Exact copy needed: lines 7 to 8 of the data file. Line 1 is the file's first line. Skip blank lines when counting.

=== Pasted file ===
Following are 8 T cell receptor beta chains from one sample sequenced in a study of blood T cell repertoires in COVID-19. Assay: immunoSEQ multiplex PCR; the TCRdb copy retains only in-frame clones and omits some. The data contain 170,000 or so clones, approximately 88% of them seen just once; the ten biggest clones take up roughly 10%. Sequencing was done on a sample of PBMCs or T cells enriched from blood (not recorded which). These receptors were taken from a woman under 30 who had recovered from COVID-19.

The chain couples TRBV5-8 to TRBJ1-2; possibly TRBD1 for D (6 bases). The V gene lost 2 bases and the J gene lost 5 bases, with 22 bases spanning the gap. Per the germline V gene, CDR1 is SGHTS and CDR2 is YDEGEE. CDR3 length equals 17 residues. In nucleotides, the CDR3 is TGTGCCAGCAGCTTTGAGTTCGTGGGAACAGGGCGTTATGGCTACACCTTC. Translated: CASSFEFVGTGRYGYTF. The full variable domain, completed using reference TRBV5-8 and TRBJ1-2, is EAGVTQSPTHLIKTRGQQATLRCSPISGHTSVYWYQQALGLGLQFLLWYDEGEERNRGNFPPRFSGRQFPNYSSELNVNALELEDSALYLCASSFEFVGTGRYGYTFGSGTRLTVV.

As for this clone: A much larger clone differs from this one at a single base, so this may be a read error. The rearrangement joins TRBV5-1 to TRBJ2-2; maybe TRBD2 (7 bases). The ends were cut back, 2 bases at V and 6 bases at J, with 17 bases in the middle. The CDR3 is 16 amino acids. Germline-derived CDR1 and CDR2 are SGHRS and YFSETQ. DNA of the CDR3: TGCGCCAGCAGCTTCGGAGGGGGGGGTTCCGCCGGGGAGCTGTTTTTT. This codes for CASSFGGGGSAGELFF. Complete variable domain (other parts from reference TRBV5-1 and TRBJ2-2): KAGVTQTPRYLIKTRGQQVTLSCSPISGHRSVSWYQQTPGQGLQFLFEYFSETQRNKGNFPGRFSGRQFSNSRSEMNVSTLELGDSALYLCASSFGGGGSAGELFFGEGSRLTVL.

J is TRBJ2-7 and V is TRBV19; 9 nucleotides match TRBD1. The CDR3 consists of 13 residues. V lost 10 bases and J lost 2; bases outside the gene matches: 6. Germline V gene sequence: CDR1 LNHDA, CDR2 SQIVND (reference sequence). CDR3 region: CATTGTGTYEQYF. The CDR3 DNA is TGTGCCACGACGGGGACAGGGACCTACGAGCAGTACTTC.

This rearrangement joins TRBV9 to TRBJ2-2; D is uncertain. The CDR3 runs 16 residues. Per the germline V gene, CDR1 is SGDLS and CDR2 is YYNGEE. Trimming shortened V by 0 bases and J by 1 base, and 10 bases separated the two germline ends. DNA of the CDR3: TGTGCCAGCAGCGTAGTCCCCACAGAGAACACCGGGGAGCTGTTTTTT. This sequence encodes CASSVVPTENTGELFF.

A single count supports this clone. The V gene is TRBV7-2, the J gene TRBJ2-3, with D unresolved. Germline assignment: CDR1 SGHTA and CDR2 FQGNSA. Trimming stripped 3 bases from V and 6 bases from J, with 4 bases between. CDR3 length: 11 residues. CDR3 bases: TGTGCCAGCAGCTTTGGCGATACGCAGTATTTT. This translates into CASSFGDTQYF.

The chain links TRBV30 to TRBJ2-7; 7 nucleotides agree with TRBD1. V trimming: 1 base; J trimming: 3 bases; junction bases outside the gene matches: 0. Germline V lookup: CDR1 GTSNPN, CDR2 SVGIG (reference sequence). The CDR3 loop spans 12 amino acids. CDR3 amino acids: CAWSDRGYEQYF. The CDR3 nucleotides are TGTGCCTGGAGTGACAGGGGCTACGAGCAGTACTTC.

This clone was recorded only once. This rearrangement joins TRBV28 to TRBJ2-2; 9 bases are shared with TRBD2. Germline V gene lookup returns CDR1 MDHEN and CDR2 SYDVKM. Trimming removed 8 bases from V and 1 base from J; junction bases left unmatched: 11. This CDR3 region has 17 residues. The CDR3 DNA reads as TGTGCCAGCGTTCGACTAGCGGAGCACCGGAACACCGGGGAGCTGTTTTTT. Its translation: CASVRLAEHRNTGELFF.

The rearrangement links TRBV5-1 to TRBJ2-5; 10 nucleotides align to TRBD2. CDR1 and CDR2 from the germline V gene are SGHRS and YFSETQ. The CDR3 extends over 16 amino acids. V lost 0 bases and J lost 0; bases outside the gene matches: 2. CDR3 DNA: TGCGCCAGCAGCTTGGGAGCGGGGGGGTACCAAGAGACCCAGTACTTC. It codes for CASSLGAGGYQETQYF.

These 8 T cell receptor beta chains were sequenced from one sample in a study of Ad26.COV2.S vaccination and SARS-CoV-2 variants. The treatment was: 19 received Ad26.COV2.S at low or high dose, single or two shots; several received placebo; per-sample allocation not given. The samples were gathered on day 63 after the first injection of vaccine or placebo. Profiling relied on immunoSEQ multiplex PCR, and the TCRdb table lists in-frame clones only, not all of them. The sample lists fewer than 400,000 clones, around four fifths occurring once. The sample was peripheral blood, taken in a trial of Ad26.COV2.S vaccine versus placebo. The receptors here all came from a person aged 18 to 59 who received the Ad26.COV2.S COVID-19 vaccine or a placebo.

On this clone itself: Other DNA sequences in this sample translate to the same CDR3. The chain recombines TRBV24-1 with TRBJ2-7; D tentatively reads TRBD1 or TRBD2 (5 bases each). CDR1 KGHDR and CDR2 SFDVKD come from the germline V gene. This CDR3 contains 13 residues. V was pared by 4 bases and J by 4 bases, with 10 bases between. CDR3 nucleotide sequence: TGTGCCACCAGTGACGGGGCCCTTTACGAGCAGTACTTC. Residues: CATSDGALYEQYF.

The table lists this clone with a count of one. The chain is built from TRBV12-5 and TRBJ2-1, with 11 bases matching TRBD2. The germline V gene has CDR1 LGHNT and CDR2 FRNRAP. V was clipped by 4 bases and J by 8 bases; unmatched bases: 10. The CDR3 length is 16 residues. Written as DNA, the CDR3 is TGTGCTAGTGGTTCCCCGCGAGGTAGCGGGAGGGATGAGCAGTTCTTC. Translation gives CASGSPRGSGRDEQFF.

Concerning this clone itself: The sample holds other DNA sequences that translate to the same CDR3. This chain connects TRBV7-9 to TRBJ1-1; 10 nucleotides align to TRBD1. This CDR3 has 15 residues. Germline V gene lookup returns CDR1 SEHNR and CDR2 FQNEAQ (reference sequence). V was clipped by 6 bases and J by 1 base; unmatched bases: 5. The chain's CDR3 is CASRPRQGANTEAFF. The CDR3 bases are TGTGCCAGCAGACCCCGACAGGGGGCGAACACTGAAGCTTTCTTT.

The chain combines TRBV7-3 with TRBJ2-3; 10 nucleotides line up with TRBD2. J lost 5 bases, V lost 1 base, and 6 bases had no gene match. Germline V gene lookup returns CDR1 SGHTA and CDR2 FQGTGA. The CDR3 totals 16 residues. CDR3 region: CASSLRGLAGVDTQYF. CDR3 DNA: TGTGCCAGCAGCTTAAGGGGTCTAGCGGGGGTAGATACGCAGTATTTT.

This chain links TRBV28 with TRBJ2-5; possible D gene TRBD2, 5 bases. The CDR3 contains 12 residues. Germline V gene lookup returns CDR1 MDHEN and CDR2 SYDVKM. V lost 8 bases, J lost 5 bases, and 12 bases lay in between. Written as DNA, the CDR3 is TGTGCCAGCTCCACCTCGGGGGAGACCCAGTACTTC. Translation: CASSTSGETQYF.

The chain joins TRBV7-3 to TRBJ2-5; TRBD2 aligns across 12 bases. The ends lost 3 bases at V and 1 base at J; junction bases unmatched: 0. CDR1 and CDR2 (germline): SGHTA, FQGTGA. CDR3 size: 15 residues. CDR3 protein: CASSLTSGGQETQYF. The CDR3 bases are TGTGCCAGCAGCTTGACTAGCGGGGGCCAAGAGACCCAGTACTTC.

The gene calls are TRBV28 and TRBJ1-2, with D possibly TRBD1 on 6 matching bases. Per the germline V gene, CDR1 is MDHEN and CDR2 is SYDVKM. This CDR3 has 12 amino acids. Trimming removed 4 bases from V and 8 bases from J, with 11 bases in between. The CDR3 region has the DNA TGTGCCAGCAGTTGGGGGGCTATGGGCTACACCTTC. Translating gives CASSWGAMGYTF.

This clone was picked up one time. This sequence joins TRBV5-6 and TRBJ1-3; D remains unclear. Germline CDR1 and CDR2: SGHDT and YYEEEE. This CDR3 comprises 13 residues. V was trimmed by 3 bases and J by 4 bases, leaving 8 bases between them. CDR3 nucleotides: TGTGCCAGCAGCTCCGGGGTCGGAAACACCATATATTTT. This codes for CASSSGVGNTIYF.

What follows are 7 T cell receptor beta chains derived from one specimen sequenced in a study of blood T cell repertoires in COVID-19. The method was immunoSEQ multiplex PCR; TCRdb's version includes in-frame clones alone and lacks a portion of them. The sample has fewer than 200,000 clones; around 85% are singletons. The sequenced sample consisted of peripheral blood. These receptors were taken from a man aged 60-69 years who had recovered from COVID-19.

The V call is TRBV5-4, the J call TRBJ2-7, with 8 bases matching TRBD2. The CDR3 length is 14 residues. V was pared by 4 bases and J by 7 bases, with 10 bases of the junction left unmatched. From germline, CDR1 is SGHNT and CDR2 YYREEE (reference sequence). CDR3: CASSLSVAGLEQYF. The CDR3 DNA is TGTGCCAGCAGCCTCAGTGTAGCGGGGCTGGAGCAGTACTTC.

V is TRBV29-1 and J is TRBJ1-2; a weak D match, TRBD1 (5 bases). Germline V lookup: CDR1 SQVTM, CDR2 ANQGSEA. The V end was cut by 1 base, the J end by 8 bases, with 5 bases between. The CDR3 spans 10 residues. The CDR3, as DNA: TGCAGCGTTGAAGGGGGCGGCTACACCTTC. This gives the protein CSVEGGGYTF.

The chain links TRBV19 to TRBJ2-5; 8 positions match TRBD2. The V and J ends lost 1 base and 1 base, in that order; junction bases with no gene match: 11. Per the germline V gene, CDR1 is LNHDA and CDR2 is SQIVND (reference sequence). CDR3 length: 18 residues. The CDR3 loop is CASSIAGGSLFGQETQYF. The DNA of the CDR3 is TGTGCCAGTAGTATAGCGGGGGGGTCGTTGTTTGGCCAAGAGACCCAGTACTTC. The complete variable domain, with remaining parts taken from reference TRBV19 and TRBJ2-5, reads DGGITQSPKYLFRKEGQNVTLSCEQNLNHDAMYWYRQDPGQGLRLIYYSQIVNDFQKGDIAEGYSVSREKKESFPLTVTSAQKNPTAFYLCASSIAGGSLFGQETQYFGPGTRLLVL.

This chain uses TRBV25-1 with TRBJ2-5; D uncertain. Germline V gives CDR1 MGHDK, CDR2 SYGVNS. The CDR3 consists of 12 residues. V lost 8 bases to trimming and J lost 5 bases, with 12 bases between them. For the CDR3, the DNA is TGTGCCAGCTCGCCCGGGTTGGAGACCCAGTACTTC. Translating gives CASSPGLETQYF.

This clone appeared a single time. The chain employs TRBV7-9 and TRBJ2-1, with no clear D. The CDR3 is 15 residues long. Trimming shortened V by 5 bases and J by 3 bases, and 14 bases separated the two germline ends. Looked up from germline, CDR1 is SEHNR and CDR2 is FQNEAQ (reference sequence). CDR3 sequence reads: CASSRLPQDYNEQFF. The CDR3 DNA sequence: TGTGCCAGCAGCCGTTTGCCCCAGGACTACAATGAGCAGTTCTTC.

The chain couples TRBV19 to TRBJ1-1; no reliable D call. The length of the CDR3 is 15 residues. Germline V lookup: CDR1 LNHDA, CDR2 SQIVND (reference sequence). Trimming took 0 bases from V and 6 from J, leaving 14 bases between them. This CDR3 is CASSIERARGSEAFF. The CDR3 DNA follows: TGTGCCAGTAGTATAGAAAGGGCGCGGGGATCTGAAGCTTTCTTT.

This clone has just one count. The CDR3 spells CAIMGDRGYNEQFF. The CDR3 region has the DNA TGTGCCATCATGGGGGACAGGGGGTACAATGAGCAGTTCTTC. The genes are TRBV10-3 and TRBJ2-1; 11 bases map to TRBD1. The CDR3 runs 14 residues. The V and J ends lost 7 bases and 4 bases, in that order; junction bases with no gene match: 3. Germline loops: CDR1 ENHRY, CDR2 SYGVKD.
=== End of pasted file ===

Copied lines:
The chain links TRBV30 to TRBJ2-7; 7 nucleotides agree with TRBD1. V trimming: 1 base; J trimming: 3 bases; junction bases outside the gene matches: 0. Germline V lookup: CDR1 GTSNPN, CDR2 SVGIG (reference sequence). The CDR3 loop spans 12 amino acids. CDR3 amino acids: CAWSDRGYEQYF. The CDR3 nucleotides are TGTGCCTGGAGTGACAGGGGCTACGAGCAGTACTTC.

This clone was recorded only once. This rearrangement joins TRBV28 to TRBJ2-2; 9 bases are shared with TRBD2. Germline V gene lookup returns CDR1 MDHEN and CDR2 SYDVKM. Trimming removed 8 bases from V and 1 base from J; junction bases left unmatched: 11. This CDR3 region has 17 residues. The CDR3 DNA reads as TGTGCCAGCGTTCGACTAGCGGAGCACCGGAACACCGGGGAGCTGTTTTTT. Its translation: CASVRLAEHRNTGELFF.